United States District Court, D. North Dakota
Jose R. Salazar Castaneda, Plaintiff,
Swanson & Youngdale, et. al., Defendants.
Charles S. Miller, Jr., Magistrate Judge.
plaintiff, Jose R. Salazar Castaneda ("Castaneda"),
initiated the above-entitled action pro se and in
forma pauperis on September 19, 2016. The court
conducted a pre-service review of Castaneda's complaint
pursuant to 28 U.S.C. § 1915(e)(2). Thereafter, on
November 17, 2016, the court issued an order to show cause
why it should not dismiss Castaneda's complaint for
failing to allege a basis for this court's jurisdiction.
December 12, 2016, Castaneda filed a response to the
court's order to show cause in which he agreed to the
dismissal of his claims Job Service North Dakota but objected
to the dismissal of his discrimination claim against his
former employer, Swanson & Youngdale.
December 21, 2016, the court issued an order that provided in
relevant part the following:
There being no objection from Castaneda, his claims against
Job Service North Dakota are DISMISSED. The court next turns
to Castaneda's statements regarding Swanson &
Put bluntly, the court did not discern a claim of employment
discrimination when conducting its pre-service review of the
pleadings in this case. And for good reason. The central
focus of Castaneda's complaint and the attachments was on
the issue of employment insurance benefits and his claimed
entitlement to them. His complaint made no mention of
employment discrimination other than a fleeting reference in
his prayer for relief for alleged “sexual harassment
[he] was put through at the oil field with co-workers.”
(Docket No. 5).
When determining whether the complaint states a claim, the
court must look to Fed.R.Civ.P. 8(a)(2), which requires only
"a short and plain statement of the claim showing that
the pleader is entitled to relief." Bell Atlantic
Corp. v. Twombly, 550 U.S. 544 (2007). Also, the court
must consider the Supreme Court's admonition that pro se
complaints are to be "liberally construed" and
"held to less stringent standards than formal pleadings
drafted by lawyers." Erickson v. Pardus, 551
U.S. 89 (2007) (per curiam). While these pleadings
requirements are minimal and do not require a detailed
recitation of the facts, even a pro se litigant must state
enough in terms of the facts and grounds for relief to give
the defendant fair notice of what the claim is and to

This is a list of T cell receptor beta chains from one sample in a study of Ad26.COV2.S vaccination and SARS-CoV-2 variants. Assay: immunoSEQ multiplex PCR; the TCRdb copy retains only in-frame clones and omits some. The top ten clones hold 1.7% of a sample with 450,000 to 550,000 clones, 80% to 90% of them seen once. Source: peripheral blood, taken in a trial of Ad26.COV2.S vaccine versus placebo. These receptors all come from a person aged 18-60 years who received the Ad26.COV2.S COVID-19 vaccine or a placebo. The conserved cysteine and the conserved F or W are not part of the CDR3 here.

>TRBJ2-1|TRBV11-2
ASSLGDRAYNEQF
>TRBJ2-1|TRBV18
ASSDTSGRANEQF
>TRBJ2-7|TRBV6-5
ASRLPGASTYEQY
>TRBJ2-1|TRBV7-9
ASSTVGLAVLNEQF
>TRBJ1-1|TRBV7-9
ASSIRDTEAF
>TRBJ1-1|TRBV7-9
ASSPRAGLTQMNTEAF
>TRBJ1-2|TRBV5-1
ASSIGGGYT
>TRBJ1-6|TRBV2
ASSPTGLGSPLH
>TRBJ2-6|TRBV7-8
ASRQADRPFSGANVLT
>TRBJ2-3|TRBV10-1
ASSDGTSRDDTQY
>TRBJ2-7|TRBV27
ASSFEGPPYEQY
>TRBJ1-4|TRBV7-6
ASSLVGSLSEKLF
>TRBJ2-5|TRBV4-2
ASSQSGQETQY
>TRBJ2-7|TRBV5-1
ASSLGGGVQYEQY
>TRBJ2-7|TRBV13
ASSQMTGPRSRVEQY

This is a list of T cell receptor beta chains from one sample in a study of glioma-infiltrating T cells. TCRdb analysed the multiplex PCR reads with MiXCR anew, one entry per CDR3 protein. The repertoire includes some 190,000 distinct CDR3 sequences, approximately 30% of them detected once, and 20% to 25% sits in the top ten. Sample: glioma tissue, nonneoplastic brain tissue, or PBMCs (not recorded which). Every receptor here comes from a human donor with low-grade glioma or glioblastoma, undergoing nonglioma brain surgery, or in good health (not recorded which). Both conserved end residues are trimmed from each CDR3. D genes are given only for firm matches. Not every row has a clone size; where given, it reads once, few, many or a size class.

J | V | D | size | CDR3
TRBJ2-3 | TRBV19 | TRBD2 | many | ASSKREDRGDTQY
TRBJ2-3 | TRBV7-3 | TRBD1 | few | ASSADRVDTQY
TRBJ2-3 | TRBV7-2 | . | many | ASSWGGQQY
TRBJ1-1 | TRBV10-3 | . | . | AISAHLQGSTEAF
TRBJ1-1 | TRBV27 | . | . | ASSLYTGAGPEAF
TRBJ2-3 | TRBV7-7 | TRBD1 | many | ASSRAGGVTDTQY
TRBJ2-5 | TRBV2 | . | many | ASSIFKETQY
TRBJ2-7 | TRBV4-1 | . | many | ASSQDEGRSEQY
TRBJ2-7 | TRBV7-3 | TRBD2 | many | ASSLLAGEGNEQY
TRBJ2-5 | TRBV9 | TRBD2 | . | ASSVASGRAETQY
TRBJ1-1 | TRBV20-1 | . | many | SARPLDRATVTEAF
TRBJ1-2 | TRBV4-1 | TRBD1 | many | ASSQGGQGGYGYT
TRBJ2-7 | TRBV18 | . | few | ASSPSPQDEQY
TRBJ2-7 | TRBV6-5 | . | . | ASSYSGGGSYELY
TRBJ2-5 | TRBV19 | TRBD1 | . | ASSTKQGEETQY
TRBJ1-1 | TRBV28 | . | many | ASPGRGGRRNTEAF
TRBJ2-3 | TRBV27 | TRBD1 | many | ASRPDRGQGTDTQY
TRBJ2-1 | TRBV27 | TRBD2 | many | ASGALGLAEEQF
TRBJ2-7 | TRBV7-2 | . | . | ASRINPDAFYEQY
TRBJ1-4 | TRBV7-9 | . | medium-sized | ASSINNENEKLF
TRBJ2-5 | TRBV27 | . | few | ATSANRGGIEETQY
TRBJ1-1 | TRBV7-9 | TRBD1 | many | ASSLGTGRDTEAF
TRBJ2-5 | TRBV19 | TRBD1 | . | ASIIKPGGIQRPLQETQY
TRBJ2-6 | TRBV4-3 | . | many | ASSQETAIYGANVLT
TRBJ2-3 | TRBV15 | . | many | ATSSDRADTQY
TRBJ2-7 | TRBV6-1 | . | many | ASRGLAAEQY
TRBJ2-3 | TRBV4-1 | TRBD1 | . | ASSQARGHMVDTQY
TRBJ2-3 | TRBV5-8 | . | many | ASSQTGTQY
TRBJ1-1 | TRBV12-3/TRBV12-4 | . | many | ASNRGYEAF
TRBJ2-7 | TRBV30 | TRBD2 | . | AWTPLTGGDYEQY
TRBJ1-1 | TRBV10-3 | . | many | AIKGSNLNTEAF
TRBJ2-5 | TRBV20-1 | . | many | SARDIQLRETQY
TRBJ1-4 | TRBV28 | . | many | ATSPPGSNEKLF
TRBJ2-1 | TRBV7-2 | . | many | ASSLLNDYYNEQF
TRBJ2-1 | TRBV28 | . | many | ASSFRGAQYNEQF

indicate that the right to relief is at least plausible, even
if the chances for success are remote. Id.; see
also Hughes v. Banks, 290 Fed. App'x 960 (8th
Cir.2008) (stating that even a pro se complaint must allege
sufficient facts to support claims advanced); Carter v.
Hassel, 316 Fed. App'x 525 (8th Cir. 2008)
(allegations insufficient to describe the violation of a
constitutional right with respect to certain of the claims);
Kozikowski v. C.I.R., 258 Fed. App'x 60 (2007)
(unpublished per curiam) (citing Bell Atlantic Corp. v.
Twombly, 550 U.S. 544 for the proposition that a
complaint must plead enough facts to state a claim for relief
that is plausible and dismissing a pro se complaint).
In construing the complaint, the court must weigh all factual
allegations in the plaintiff's favor, unless the facts
alleged are clearly baseless. Denton v. Hernandez,
504 U.S. 25, 31-33 (1992) (court may disregard factual
allegations that are clearly baseless, fanciful, fantastic,
or delusional); Martinez v. Turner, 977 F.2d 421,
423 (8th Cir. 1992) (citing Nietske v. Williams, 490
U.S. 319, 325 (1989), for the proposition that a complaint is
frivolous if it lacks an arguable basis in fact or is based
on an indisputable meritless legal theory). Just because a
plaintiff is proceeding pro se, does not mean that
the court is required to ignore facts pled in the complaint
when they undermine the plaintiff's claim. The court may
accept as true all facts pled in the complaint and conclude
from them that there is no claim stated as a matter of law.
E.g., Edwards v. Snyder, 478 F.3d at 830;
Thompson v. Ill. Dep'tt of Prof'l
Regulation, 300 F.3d 750, 753-754 (7th Cir. 2002)
(citing other cases).
In this case, Castaneda's stray, conclusory reference to
sexual harassment is insufficient to state a claim for relief
under the pleading requirements set forth above. Before
taking action, the court shall afford Castaneda the
opportunity file an amended complaint setting forth in detail
the basis for his employment discrimination claim
Accordingly, Castaneda is granted leave to file an amended
complaint. Castaneda shall have until January 13, 2017, to
file an amended complaint that sets forth in his claim(s)
against Swanson & Youngdale. Any amended complaint filed
by Castaneda will be subject to a pre-service screening upon
(Docket No. 11).
deadline for filing an amended complaint has lapsed. Notably,
he has neither filed an amended complaint addressing the
pleading deficiencies identified by the court nor otherwise
requested additional time to do so. Thus, the operative
pleading in this case is the complaint originally filed by
Castaneda, which the court previously concluded failed to set
forth a cognizable claim against Swanson & Youngdale.
Accordingly, the court DISMISSES the remainder of this action
as it pertains to Swanson & Youngdale WITHOUT PREJUDICE
pursuant to 28 U.S.C. § 1915(e)(2).